“Stacy and all those guys who played for Barb and Bruce in those years laid the foundation for what came later,” said Brad Livingston, Central York’s legendary football and boys’ volleyball coach who served as an assistant in the 1970s. “They were so successful it made the other kids in the school want to play volleyball. They showed not just that they were really talented, but that it was a really fun sport to play.”
A love for officiating
As competitive as Olewiler was, he was always fair. Bruce Koller remembered a men’s league championship match where Olewiler admitted he touched a ball the referee had ruled he hadn’t.
It was natural that he was going to become an official.
A longtime IT professional, Olewiler also served as a PIAA and college volleyball referee over the past few decades. He even officiated some national tournaments.
“I always appreciated when Stacy was up on the ladder, because you knew he was going to be focused,” Livingston said. “There were times when we had our moments (of arguing) over this call or that call, but you knew he was doing a great job and doing the best he could. I was always happy when I saw he was refereeing a match.”
Though officiating can be a thankless and often-criticized profession, Olewiler gravitated toward it because it kept him connected to the sport and gave him a new group of friends. He enjoyed that he got to travel to different places to do it.
His daughters grew up knowing him as an official, and even though neither developed into volleyball players, they gave the sport a try knowing it would make their father happy.
“He liked the community of refs, because it really is like a close-knit family,” said Kelly, who married Olewiler when they were in college. “He got to see kids from all over York County play instead of just one district. I’ve had coaches approach me and say he gave them countless pointers when they were starting out.”
Always active, Olewiler never gave up officiating. He refereed a full season of matches in the spring of 2019, and was already setting up his schedule for the fall of 2020.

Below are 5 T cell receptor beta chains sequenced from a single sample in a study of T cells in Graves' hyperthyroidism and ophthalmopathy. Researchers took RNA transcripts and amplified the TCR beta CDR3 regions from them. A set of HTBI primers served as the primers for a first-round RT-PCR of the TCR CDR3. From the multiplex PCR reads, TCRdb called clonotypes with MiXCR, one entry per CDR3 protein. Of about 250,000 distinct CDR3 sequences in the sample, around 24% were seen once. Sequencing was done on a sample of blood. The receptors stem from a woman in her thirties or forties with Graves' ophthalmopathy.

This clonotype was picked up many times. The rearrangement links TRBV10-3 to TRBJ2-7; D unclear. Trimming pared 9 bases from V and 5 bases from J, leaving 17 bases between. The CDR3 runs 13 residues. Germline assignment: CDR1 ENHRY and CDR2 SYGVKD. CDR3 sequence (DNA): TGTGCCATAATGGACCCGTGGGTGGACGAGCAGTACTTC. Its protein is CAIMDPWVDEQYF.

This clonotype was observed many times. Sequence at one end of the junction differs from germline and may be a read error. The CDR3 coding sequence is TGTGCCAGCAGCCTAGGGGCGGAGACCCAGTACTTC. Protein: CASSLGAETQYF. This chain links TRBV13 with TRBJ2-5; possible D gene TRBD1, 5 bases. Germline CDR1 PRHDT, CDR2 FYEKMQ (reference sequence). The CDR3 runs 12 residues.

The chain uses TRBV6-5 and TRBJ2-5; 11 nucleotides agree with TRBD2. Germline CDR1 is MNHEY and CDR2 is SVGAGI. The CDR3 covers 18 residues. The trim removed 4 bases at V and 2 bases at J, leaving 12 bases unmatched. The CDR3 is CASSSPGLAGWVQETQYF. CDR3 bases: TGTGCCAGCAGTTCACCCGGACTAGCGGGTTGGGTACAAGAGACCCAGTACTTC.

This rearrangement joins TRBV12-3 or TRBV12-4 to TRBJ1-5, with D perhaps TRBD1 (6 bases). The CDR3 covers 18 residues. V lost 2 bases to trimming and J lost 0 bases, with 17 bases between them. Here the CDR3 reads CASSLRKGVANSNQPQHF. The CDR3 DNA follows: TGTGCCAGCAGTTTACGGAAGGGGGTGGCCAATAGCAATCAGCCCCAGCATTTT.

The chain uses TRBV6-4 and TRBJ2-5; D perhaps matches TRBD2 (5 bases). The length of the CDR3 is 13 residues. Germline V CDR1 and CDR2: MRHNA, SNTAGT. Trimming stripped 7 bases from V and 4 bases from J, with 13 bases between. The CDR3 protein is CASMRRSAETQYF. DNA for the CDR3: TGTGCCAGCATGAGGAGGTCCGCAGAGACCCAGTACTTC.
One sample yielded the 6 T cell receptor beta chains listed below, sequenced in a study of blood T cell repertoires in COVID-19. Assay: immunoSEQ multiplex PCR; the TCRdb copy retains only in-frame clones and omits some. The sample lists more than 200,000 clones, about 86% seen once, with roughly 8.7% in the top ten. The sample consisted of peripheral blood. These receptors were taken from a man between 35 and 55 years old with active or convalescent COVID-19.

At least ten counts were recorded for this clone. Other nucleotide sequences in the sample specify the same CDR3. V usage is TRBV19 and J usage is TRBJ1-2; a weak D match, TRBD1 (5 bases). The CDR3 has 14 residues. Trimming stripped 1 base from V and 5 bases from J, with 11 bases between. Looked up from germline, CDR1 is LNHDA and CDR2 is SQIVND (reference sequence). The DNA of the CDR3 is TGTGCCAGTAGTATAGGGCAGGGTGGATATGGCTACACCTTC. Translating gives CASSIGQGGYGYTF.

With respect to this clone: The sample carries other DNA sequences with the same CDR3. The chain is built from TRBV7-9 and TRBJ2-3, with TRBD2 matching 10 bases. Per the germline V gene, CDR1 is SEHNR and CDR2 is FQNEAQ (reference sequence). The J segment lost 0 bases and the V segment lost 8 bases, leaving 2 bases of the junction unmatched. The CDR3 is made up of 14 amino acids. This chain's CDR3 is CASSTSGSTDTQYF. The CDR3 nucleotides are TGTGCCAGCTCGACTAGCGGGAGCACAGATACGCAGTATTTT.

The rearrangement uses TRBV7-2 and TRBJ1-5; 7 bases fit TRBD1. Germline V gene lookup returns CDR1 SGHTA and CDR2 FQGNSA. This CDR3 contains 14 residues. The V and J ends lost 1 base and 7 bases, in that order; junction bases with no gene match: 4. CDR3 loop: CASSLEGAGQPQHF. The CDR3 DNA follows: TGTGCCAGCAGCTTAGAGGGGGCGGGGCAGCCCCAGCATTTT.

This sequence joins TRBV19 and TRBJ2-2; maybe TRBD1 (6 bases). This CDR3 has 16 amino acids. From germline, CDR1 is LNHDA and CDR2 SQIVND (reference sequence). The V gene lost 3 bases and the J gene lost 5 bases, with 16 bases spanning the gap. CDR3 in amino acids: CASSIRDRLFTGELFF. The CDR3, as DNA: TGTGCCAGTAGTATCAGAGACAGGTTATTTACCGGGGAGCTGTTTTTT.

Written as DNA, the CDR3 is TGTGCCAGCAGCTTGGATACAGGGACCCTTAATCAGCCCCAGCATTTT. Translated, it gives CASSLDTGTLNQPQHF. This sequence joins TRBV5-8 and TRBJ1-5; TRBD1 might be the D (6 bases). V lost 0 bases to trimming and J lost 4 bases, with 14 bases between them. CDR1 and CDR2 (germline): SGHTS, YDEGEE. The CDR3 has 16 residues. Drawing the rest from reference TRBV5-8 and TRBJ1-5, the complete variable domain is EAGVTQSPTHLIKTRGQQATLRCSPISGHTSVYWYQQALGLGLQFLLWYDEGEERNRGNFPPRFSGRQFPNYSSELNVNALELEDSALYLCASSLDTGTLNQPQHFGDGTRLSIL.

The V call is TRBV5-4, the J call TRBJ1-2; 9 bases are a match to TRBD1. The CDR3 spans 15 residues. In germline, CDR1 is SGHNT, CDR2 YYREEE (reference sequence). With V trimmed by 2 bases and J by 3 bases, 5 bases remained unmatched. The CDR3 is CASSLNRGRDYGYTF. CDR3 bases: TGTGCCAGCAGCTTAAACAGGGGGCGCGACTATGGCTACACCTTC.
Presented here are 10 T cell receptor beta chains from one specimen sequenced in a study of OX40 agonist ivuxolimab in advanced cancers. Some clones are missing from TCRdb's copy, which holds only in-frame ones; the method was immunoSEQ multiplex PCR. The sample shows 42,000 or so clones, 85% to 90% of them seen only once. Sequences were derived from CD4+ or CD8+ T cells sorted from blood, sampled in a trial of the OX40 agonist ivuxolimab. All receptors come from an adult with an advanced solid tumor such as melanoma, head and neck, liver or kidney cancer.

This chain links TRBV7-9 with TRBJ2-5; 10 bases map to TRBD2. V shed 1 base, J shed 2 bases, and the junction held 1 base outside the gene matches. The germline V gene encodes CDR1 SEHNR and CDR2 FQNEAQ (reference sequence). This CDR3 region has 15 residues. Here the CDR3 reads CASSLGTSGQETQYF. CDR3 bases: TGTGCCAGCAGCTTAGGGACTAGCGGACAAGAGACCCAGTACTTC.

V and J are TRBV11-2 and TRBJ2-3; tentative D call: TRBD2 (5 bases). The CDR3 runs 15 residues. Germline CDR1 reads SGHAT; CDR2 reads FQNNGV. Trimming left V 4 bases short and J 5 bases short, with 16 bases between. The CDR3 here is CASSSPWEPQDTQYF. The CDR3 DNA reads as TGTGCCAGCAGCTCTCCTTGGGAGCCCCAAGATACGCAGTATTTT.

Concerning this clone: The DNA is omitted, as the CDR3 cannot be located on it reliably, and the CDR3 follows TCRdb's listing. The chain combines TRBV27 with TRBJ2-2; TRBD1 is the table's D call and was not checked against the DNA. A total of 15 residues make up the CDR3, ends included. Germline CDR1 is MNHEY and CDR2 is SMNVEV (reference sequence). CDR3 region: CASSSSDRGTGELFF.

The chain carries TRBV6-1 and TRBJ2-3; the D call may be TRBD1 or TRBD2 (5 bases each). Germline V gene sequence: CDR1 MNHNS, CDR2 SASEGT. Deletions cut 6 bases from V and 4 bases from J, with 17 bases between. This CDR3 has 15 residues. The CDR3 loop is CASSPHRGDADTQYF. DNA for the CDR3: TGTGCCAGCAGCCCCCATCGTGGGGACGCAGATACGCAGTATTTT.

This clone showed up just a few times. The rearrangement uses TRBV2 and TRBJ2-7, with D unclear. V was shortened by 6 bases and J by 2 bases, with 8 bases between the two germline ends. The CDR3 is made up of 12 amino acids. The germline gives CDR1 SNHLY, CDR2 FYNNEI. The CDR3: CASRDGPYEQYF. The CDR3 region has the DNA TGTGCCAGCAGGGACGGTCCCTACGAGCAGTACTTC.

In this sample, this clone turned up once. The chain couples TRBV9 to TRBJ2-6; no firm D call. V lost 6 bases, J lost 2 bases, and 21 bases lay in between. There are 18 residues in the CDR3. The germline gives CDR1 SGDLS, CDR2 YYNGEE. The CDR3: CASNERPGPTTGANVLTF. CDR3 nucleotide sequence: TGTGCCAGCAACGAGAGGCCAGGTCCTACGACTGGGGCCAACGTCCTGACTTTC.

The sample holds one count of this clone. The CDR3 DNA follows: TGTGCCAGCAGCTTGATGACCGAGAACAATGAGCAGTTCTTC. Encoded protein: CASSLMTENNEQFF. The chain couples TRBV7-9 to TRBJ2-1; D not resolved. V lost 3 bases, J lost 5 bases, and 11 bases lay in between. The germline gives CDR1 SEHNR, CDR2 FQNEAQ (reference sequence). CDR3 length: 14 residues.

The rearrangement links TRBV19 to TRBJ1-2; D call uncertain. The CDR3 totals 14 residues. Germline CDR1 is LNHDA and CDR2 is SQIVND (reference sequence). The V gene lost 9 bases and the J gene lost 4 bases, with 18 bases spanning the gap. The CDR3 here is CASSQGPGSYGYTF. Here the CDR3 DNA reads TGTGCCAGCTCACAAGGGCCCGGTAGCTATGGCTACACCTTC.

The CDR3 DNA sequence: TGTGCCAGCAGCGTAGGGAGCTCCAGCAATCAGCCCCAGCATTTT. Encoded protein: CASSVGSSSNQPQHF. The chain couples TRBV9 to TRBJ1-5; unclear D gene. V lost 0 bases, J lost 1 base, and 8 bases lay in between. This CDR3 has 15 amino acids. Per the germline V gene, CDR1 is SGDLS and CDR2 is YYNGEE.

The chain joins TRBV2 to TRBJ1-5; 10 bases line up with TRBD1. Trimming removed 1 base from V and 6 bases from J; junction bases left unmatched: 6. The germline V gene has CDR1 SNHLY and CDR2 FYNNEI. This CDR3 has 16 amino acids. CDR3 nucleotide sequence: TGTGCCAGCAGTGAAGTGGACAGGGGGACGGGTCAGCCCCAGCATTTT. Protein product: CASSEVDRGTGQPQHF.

Not even cancer could stop him from taking the court.
“If he could stand, he wanted to ref,” Kelly said. “He was very firm that he wasn’t going to sit down and die.”
Staying positive until the end
The Olewiler family had a saying that Stacy’s initials stood for “strong, stubborn and oblivious.”
Those three words became his motto during the fight for his life.
Olewiler was diagnosed with a rare form of cancer in January of 2018. He immediately formulated a plan for treatment and was optimistic he would recover.
“He came to my house to tell me when he was diagnosed and said, ‘I got this, I’ll get this treatment, I’m organized,'” said Baker, his longtime friend. “That was his attitude for the duration. That said a lot about who he was.”
His battle with cancer was extremely difficult.
After six months of chemotherapy, he seemed to be close to recovery. But the cancer returned in October of 2018 and a bone marrow transplant had to be delayed because the cancer resisted the chemo.
He began a clinical trial for an experimental treatment at Columbia University. He and Kelly made the six-hour round trip by train to New York City 47 times between 2019 and 2020. There were days he went to New York and returned to York in time to referee a volleyball match.
A GoFundMe to help the family pay for the travel and medical expenses raised over $21,000.
There were plenty of other fundraisers, including a golf tournament and a York Suburban volleyball match in 2019. Shirts with the message “Strong, Stubborn, Oblivious” were sold.
“He was speechless. And he was never speechless,” Baker said of Olewiler’s reaction to the support. “He was just in tears.”
According to his family, Olewiler remained determined and confident until the end. He planned out the family’s next four years of camping trips and delayed getting a new furnace so they could get one in a few years that would last them until they were 95.
He went over his mother’s house to clean out her gutters last Wednesday. His health took a sharp downturn on Thursday.
He died at Hospice on Sunday, surrounded by his family.
“Stacy personally never considered the thought that he wasn’t going to beat this,” Kelly said. “He seemed oblivious to the fact that it could kill him.
“He was amazing. We were together 38 years and we have completely different personalities. He was boisterous and outgoing and I’m an introvert. We balanced each other out and filled in each other’s spaces.”
Another golf tournament in Olewiler’s honor will be held Sept. 19 at Briarwood West Golf Course in York. Kelly said the proceeds will go toward the Hope Lodge program to help families battling cancer, since Stacy stayed there at times during his treatment. Anyone interested in playing can contact Chad Zimmerman at email@example.com.
Olewiler’s family will remember him as a great husband and father, the kind of guy who went out of his way to became a soccer fan to bond with his daughter’s husband.
The kind of guy who would help out an old friend or a stranger at a moment’s notice.
“Honestly, I don’t know how my dad would handle this much attention,” Samantha said. “I think he would want people to remember that he was funny. Everyone who met him loved him.
“Everyone who met him had a smile and a story about him.”
Matt Allibone is a sports reporter for GameTimePA. He can be reached at 717-881-8221, firstname.lastname@example.org or on Twitter at @bad2theallibone.